SEC Trading Rule Gives Executives An Out Just Ahead of Bad News

Trex founders Anthony J. Cavanna, left, Roger A. Wittenberg, Robert G. Matheny and Andrew U. Ferrari each put up $500,000 of his own money and arranged financing to buy the Trex operation from parent company Exxon.
Trex founders Anthony J. Cavanna, left, Roger A. Wittenberg, Robert G. Matheny and Andrew U. Ferrari each put up $500,000 of his own money and arranged financing to buy the Trex operation from parent company Exxon. (By Tracy A. Woodward -- The Washington Post)

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By Jerry Knight
Monday, July 11, 2005

In the month before the Trex Co. revealed that slumping sales and rising raw materials costs are eroding profits, three top officials of the Virginia maker of composite deck boards cashed in a combined $2.75 million of their stock.

Trex stock plunged more than $10 a share the day after the earnings shortfall was announced June 22, costing stockholders roughly $150 million in the value of their shares.

By selling their shares before the problem was revealed, Trex chief executive Robert G. Matheny and directors Anthony J. Cavanna and Andrew U. Ferrari together got almost $1 million more for their stock than they would have if they had waited to sell after the announcement.

Insider trading records compiled by Thomson Financial show that in the first three weeks of June, Cavanna sold Trex stock worth $1.4 million, Matheny sold $968,000 and Ferrari sold $381,000.

Ordinarily, big insider sales just before bad news is announced would trigger outcries from shareholders and probably an investigation by the Securities and Exchange Commission.

That hasn't happened because the Trex officials acted under an SEC rule that allows corporate officers, directors and other insiders to sell stock at any time, under almost any circumstances, without running afoul of insider trading regulations -- so long as the sales are "pre-arranged."

Like many federal regulations, this one is known by a paragraph number from a rulebook: 10b5-1.

Drafted five years ago to clarify insider trading laws, the rule allows senior corporate executives and directors who are considered corporate insiders to set up the pre-arranged stock trading plans. Typically, the executive or board member notifies the SEC of the intent to sell a certain number of shares over a certain period of time, then turns over the task of actually making the trades to a stockbroker or another designated representative.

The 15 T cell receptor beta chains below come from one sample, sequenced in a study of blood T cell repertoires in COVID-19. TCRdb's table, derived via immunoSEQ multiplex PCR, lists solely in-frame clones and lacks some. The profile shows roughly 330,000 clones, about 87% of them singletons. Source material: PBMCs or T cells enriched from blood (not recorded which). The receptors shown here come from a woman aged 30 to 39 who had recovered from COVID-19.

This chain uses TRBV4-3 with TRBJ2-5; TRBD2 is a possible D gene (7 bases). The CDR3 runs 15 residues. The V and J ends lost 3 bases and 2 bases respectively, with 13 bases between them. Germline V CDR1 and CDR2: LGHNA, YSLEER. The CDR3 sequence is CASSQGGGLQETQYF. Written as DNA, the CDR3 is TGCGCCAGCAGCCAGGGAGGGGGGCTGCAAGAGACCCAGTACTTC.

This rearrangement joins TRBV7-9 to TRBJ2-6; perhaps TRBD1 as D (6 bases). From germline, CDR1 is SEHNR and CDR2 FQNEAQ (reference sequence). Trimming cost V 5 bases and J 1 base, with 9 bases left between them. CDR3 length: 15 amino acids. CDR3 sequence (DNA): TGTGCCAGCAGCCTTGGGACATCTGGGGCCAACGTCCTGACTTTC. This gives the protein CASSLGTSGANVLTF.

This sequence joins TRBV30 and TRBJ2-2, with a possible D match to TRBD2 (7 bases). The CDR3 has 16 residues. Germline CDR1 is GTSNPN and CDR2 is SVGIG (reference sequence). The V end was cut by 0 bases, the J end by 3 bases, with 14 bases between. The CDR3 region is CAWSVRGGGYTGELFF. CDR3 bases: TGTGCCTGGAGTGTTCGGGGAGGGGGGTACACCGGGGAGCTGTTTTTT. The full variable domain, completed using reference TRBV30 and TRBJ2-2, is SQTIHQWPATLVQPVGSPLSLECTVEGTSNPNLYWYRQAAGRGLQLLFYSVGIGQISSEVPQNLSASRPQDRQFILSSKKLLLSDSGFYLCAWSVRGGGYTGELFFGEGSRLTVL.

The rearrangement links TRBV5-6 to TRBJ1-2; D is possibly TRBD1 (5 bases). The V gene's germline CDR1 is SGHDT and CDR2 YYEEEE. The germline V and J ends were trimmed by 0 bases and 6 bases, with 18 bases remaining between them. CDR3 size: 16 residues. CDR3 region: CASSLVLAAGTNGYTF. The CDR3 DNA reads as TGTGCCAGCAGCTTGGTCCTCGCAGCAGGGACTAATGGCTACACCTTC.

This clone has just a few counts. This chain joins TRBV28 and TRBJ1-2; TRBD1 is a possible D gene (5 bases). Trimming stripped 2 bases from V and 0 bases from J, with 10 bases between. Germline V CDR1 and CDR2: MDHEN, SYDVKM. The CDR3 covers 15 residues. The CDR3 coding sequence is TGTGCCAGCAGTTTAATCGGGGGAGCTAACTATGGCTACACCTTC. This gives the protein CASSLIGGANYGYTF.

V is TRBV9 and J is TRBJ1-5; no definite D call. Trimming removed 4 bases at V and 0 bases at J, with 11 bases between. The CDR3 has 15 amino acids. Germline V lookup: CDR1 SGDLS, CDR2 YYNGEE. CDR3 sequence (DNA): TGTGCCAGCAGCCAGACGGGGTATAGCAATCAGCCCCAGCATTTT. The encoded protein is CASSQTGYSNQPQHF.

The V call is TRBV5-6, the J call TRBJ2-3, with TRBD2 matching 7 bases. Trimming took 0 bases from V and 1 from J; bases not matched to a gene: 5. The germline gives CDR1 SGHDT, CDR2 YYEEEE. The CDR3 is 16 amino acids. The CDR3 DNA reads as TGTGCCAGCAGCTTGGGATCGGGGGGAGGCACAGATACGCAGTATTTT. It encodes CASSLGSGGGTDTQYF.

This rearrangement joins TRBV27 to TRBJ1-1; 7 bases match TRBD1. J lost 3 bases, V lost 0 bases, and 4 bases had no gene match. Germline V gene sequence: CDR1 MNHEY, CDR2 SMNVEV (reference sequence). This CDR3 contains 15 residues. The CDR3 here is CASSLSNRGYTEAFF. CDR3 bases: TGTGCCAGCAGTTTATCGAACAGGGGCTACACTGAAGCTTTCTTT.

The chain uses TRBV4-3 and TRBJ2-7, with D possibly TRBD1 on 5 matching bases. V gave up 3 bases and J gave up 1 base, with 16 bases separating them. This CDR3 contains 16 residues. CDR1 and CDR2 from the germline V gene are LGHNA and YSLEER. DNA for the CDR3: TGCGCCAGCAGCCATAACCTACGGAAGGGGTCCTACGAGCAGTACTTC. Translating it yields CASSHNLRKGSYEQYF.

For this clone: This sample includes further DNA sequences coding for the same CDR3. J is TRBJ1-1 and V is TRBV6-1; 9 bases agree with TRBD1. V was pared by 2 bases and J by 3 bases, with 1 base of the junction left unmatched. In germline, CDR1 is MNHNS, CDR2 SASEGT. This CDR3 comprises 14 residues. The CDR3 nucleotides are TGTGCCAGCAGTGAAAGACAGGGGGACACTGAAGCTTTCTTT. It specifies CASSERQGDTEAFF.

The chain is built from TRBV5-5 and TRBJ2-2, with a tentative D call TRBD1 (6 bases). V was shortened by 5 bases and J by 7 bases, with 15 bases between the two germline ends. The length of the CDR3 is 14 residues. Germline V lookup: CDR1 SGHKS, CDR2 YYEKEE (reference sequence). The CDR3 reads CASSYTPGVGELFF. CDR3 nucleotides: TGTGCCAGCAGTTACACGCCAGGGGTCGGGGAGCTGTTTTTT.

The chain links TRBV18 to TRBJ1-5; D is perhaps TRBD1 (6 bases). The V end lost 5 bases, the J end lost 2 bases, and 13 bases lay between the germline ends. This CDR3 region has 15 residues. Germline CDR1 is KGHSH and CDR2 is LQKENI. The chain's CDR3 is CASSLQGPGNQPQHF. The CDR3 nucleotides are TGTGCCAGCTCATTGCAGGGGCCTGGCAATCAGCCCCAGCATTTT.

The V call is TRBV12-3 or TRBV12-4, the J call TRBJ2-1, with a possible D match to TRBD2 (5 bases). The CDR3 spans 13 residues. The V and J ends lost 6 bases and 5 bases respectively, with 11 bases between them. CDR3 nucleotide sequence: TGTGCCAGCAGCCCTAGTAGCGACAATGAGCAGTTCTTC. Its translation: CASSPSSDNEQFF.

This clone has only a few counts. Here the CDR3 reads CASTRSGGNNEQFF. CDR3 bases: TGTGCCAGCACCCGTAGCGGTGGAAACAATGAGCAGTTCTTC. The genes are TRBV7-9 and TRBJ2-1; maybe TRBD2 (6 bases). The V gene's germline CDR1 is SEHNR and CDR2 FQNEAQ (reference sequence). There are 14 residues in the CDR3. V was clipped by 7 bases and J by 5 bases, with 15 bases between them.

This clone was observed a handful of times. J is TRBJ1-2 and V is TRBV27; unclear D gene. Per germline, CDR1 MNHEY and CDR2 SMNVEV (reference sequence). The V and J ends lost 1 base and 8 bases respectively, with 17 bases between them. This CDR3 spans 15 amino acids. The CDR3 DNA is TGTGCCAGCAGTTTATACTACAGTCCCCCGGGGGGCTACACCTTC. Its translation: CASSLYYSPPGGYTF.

Trex, for example, served notice on May 13 that under "the rule 10b5-1 sales plan, Mr. Matheny may sell up to 260,000 shares of Common Stock through Nov. 16, 2005." That would have amounted to about $10 million worth of stock based on what Trex shares were selling for at the time, but considerably less than that since Trex stock dropped. Matheny's sales in June were made under that notice.

Matheny terminated the stock sales plan on June 23, the day after Trex announced its expected earnings shortfall, according to a Trex filing with the SEC.

Matheny has offered no public comment on his sales under the pre-arranged plan or on his decision to cancel it. Nor did company officials respond to calls seeking comment for this article to the offices of Matheny, Chief Financial Officer Paul D. Fletcher or the New York public relations firm that represents Trex.

Securities lawyers say pre-arranged sales plans are being used more often. Once such a sales plan is made and filed with the SEC, insiders can sell stock with impunity -- even if they learn some "inside information" that would otherwise disqualify them from selling, said lawyer Gregory S. Bruch, a former SEC staff member who is now a partner in the law firm of Foley & Lardner.


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© 2005 The Washington Post Company

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